Hetty Pegler's Tump
Neolithic Chambered Long Barrow
North of Uley, Gloucestershire OS Map Ref SO789000
OS Maps - Landranger 162 (Gloucester & Forest of Dean), Explorer 168 (Stroud, Tetbury & Malmesbury)
|Named after Hester
Peggler, the 17th century wife of the landowner, this is a wonderful place to
visit, situated as it is on a narrow southwest spur of land in a peaceful corner
of a farmers field overlooking the Vale of Berkeley, the River Severn and the Cotswold
Way to the west. One of several chambered
long barrows in this area (see also Nympsfield just under a mile to the north), it lies east-southeast to west-northwest with the eastern forecourt
leading to a series of internal chambers. It has however a more oval form than usual, measuring about 36
metre by 25 metres although it appears from a distance to be circular.
Passing through the deep forecourt and crawling through the two upright stones supporting a huge lintel takes you into what is referred to as a 'transepted gallery grave'. This is a 7 metre passage with a pair of chambers on either side (like the transepts of a church). The two northern chambers were destroyed in 1821 during quarrying for road building material when the barrow was thought to be a natural mound. Subsequent investigations during that year and again in 1854 revealed the skeletal remains of around twenty-three people. The two southern chambers are however accessible, as is the end of the passage which is blocked off to form yet another chamber, the whole construction being of large slabs of stone (including the roof which is made up of overlapping slabs) infilled with drystone walling.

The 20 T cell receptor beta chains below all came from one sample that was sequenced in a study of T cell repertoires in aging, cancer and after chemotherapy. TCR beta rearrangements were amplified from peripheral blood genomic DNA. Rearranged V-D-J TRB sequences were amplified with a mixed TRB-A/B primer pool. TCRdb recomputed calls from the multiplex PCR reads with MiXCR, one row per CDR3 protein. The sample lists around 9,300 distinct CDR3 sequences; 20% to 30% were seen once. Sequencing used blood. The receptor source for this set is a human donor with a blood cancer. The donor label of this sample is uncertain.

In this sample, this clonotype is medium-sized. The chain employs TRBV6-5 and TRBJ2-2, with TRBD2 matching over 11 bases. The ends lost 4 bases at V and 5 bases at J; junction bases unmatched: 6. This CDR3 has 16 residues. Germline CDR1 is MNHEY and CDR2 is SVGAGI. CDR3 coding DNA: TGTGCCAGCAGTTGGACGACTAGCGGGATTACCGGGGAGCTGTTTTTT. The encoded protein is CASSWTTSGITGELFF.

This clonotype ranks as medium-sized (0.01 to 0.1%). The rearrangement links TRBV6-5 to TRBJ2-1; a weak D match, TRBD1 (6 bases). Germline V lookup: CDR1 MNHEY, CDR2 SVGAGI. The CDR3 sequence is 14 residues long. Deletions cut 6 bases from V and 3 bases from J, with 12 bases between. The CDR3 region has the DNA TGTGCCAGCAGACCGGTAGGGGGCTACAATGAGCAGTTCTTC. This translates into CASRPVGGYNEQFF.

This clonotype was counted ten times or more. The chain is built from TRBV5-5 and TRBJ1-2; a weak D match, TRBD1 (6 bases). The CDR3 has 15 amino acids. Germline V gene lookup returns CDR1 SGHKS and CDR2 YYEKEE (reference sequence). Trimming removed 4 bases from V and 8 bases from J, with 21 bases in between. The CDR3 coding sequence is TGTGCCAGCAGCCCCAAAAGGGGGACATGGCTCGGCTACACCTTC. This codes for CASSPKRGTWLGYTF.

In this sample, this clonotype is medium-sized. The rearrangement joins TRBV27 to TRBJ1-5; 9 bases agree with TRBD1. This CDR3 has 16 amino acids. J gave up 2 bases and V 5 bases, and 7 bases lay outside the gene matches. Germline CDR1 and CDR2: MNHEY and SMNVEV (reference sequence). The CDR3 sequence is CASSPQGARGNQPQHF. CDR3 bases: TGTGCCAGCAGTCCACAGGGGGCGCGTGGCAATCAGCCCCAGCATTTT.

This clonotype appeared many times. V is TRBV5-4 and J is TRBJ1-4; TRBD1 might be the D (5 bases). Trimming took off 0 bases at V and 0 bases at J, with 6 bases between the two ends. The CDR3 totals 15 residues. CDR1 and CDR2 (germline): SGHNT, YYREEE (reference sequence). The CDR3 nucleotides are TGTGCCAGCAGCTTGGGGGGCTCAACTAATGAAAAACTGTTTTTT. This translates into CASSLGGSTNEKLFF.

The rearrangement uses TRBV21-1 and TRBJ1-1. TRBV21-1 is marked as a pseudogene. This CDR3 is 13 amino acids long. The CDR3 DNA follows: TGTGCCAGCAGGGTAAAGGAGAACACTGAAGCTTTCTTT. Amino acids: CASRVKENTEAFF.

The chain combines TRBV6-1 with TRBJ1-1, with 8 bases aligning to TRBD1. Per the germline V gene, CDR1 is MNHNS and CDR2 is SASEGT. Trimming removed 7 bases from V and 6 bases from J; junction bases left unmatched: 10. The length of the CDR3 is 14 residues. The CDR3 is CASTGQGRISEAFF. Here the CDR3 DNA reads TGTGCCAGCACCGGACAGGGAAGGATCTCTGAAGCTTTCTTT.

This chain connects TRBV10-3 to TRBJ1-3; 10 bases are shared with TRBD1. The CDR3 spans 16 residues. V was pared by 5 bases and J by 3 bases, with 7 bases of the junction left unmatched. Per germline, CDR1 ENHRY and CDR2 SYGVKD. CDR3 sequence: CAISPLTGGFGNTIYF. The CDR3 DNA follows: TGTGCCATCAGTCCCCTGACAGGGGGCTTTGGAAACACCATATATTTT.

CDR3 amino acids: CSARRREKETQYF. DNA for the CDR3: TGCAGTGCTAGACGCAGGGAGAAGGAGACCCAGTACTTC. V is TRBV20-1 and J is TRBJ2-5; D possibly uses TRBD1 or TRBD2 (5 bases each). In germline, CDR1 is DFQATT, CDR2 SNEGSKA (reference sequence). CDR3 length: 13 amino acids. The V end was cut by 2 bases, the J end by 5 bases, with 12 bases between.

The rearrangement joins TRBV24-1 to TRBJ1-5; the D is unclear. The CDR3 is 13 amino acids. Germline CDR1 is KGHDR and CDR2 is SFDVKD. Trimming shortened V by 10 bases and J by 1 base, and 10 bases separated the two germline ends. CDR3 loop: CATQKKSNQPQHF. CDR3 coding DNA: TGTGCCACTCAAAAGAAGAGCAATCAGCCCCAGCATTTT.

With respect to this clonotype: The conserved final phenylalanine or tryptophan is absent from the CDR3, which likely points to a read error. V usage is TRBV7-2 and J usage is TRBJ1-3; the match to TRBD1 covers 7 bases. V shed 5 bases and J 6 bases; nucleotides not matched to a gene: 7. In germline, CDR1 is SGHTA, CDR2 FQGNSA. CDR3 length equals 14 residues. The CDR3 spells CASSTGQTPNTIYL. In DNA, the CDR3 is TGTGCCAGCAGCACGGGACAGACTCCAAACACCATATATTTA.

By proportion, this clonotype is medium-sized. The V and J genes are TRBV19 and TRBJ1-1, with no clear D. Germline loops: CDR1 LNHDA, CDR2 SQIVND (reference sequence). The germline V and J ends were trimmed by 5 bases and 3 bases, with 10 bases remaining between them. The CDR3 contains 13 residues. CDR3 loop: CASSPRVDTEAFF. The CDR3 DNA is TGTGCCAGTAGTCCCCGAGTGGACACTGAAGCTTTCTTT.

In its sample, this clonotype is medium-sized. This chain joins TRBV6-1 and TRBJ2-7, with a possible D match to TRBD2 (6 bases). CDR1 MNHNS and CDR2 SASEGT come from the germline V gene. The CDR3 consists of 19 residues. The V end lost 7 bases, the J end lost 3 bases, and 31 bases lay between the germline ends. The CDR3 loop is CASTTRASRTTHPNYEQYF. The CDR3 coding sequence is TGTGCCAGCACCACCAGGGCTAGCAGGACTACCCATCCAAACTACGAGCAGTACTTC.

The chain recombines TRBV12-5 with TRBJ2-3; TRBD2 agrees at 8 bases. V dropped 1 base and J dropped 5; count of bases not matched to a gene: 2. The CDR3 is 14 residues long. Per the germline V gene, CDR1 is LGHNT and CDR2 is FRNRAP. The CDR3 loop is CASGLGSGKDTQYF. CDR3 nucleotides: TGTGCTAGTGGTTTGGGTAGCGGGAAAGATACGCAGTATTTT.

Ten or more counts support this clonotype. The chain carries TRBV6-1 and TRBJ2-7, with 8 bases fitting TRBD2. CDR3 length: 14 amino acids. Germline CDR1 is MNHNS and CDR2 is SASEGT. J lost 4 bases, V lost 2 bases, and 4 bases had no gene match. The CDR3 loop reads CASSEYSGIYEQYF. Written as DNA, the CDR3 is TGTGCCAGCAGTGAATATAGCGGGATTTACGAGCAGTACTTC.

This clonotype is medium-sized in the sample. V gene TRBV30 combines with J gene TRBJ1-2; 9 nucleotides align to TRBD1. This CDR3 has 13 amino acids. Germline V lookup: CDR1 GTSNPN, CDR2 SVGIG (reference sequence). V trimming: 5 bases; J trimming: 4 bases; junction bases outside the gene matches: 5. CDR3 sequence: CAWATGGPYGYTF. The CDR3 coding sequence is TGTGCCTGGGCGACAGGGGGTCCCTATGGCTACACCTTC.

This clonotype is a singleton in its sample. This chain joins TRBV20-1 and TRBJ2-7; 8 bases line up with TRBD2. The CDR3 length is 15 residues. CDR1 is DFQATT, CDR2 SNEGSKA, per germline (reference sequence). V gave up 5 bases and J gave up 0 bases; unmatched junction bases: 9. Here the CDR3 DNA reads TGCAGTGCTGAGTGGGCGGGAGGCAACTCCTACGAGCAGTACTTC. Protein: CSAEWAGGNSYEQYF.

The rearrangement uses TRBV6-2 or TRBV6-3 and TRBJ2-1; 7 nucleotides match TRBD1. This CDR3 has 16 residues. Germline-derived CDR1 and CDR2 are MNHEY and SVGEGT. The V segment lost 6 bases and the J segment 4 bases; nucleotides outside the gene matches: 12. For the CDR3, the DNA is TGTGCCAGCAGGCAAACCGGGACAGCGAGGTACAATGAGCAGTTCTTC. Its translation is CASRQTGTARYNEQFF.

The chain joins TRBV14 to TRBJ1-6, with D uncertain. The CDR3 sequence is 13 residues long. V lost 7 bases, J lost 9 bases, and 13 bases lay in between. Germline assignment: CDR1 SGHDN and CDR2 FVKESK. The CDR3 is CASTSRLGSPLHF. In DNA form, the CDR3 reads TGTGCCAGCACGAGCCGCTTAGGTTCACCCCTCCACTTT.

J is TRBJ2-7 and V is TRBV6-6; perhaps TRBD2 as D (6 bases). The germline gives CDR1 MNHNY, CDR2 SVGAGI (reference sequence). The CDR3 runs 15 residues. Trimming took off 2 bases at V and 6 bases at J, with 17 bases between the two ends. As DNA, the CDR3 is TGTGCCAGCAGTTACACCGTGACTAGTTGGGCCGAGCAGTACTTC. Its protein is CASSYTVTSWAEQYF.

When visiting this site one feels removed from the modern world, despite it standing only a short distance across the fields from the busy B4066 road. This feeling is compounded when sitting by torch-light deep within the solitude and silence of the tomb. The overwhelming impression is not however one of death and finality that one may feel at other similar monuments, but of life, rebirth and continuation The skylarks twitter overhead, as they must have done some 6000 years ago during the Neolithic when the tomb was built, the sun rises and sets and the cycle of life continues.
View looking into the chamber.
Dark clouds gathering above the barrow - view looking west from the path.
Satellite image of Hetty Pegler's Tump.
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